- 9. Berlanda M, Di Cocco P, Mazzotta C, Rizza V, D'Angelo M, et al. (2008) Clinical operational tolerance after kidney transplantation: a short literature review. Transplant Proc 40: 1847–1851.
- 10. Klein J (1986) The natural history of the major histocompatibility complex. New York, USA: John Wiley & Sons.
- 11. Kumanovics A, Takada T, Lindahl KF (2003) Genomic organization of the mammalian MHC. Annu Rev Immunol 21: 629–657.
- 12. Jensen PE (2007) Recent advances in antigen processing and presentation. Nat Immunol 8: 1041–1048.
- 13. Ackerman AL, Cresswell P (2004) Cellular mechanisms governing cross-presentation of exogenous antigens. Nat Immunol 5: 678–684.
- 14. Kreiss A, Fox N, Bergfeld J, Quinn SJ, Pyecroft S, et al. (2008) Assessment of cellular immune responses of healthy and diseased Tasmanian devils (Sarcophilus harrisii). Dev Comp Immunol 32: 544–553.
- 15. Kreiss A, Wells B, Woods GM (2009) The humoral immune response of the Tasmanian devil (Sarcophilus harrisii) against horse red blood cells. Vet Immunol Immunopathol 130: 135–137.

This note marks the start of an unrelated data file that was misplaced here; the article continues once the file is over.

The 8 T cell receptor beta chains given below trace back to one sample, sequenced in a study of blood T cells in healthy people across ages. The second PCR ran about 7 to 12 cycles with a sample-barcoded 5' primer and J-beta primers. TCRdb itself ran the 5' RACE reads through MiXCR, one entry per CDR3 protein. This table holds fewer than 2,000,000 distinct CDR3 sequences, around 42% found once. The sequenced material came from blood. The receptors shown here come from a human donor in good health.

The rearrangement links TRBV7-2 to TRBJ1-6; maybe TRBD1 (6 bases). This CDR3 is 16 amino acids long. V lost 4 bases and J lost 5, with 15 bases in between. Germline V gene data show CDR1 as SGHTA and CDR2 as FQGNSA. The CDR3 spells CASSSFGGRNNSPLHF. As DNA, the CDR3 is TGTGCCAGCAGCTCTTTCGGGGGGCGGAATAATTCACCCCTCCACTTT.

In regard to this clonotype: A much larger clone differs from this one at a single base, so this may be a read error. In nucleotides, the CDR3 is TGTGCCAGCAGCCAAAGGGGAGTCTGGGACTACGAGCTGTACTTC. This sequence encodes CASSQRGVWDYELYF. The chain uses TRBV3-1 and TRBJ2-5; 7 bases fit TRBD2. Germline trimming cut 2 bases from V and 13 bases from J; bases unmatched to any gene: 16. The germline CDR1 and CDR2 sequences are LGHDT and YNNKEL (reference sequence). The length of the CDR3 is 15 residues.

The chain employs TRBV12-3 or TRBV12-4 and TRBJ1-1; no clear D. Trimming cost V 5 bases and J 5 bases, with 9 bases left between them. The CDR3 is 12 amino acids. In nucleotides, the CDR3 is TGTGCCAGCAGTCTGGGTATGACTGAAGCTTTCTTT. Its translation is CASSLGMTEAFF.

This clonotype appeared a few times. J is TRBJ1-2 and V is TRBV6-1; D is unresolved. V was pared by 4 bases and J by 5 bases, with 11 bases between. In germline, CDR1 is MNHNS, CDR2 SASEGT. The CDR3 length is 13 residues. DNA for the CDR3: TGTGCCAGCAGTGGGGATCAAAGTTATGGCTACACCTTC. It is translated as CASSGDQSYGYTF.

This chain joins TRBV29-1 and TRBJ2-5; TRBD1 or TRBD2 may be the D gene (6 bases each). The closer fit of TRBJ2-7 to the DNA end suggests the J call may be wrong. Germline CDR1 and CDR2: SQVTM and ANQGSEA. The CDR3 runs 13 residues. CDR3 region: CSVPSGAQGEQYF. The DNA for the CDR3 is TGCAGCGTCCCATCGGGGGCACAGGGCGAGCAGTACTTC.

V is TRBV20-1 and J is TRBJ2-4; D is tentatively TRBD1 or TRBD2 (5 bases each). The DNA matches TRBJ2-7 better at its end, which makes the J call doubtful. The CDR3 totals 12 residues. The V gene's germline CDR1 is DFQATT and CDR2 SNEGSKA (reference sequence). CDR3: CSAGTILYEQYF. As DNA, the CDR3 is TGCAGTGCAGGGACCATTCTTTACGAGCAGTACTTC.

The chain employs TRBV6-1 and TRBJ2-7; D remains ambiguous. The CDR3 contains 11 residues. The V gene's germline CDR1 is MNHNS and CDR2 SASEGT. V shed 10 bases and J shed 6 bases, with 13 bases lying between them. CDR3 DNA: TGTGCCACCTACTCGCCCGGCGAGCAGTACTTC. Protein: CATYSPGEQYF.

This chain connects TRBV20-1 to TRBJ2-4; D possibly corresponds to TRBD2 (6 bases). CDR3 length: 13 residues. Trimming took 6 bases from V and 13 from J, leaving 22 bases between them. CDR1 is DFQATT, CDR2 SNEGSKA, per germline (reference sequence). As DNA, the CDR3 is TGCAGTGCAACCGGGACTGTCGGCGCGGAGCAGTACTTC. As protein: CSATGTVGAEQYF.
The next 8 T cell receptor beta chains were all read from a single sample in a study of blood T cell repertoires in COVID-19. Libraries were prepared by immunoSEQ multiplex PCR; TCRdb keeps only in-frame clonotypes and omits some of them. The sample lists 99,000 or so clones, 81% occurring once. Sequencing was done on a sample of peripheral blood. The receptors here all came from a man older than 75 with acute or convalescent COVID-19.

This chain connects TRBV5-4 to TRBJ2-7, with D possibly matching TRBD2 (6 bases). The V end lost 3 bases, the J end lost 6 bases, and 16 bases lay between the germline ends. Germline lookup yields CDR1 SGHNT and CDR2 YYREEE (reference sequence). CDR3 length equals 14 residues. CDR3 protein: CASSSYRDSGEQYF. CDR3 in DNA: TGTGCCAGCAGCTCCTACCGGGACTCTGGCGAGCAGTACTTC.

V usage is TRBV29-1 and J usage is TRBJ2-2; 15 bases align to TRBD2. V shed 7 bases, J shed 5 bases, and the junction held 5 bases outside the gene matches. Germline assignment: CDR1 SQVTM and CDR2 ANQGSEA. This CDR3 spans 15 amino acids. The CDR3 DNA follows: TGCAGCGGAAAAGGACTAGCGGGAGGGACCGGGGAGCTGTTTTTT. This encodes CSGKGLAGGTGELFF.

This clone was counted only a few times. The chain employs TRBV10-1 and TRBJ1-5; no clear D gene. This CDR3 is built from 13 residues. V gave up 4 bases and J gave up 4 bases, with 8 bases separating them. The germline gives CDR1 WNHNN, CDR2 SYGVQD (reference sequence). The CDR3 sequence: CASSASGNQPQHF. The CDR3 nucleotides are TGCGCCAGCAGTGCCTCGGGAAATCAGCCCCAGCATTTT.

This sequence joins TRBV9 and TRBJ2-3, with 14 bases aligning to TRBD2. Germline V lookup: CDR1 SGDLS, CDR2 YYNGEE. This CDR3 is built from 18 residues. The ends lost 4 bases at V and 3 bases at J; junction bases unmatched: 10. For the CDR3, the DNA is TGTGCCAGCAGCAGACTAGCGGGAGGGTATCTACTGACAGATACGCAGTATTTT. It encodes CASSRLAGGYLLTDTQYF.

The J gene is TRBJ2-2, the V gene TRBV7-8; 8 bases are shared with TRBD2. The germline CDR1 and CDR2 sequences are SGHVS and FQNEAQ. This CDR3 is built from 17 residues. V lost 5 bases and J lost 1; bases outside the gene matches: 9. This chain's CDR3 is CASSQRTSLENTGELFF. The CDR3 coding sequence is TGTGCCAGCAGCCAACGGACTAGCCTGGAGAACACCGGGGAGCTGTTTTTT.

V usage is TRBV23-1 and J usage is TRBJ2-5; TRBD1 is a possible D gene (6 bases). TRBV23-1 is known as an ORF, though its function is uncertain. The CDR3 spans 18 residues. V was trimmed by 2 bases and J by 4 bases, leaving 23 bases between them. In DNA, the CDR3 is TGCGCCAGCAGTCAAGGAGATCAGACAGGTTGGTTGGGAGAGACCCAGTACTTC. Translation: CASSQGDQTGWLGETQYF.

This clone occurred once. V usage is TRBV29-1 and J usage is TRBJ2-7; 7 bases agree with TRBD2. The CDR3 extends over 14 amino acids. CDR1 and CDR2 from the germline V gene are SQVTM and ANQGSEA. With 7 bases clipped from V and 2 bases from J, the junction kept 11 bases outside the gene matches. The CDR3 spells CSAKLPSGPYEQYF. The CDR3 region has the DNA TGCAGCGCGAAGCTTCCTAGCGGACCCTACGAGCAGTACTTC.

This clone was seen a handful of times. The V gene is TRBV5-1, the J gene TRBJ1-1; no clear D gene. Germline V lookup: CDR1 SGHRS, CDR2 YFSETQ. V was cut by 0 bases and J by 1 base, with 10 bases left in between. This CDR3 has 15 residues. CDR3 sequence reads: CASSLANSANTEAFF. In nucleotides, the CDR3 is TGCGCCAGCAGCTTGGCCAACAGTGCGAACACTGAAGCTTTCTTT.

- 16. Siddle HV, Kreiss A, Eldridge MD, Noonan E, Clarke CJ, et al. (2007) Transmission of a fatal clonal tumor by biting occurs due to depleted MHC diversity in a threatened carnivorous marsupial. Proc Natl Acad Sci U S A 104: 16221–16226.
- 17. Siddle HV, Marzec J, Cheng Y, Jones M, Belov K (2010) MHC gene copy number variation in Tasmanian devils: implications for the spread of a contagious cancer. Proc Biol Sci 277: 2001–2006.
- 18. Sherman LA, Chattopadhyay S (1993) The molecular basis of allorecognition. Annu Rev Immunol 11: 385–402.
- 19. Hernandez-Fuentes MP, Baker RJ, Lechler RI (1999) The alloresponse. Rev Immunogenet 1: 282–296.
- 20. Game DS, Warrens AN, Lechler RI (2001) Rejection mechanisms in transplantation. Wien Klin Wochenschr 113: 832–838.
- 21. Game DS, Lechler RI (2002) Pathways of allorecognition: implications for transplantation tolerance. Transpl Immunol 10: 101–108.
- 22. Derks RA, Burlingham WJ (2005) In vitro parameters of donor-antigen-specific tolerance. Curr Opin Immunol 17: 560–564.
- 23. Nishigaki F, Nozaki M, Nakamura A, Taniguchi M, Kobayashi K, et al. (1990) [Significance of histocompatibility tests]. Rinsho Byori 38: 151–156.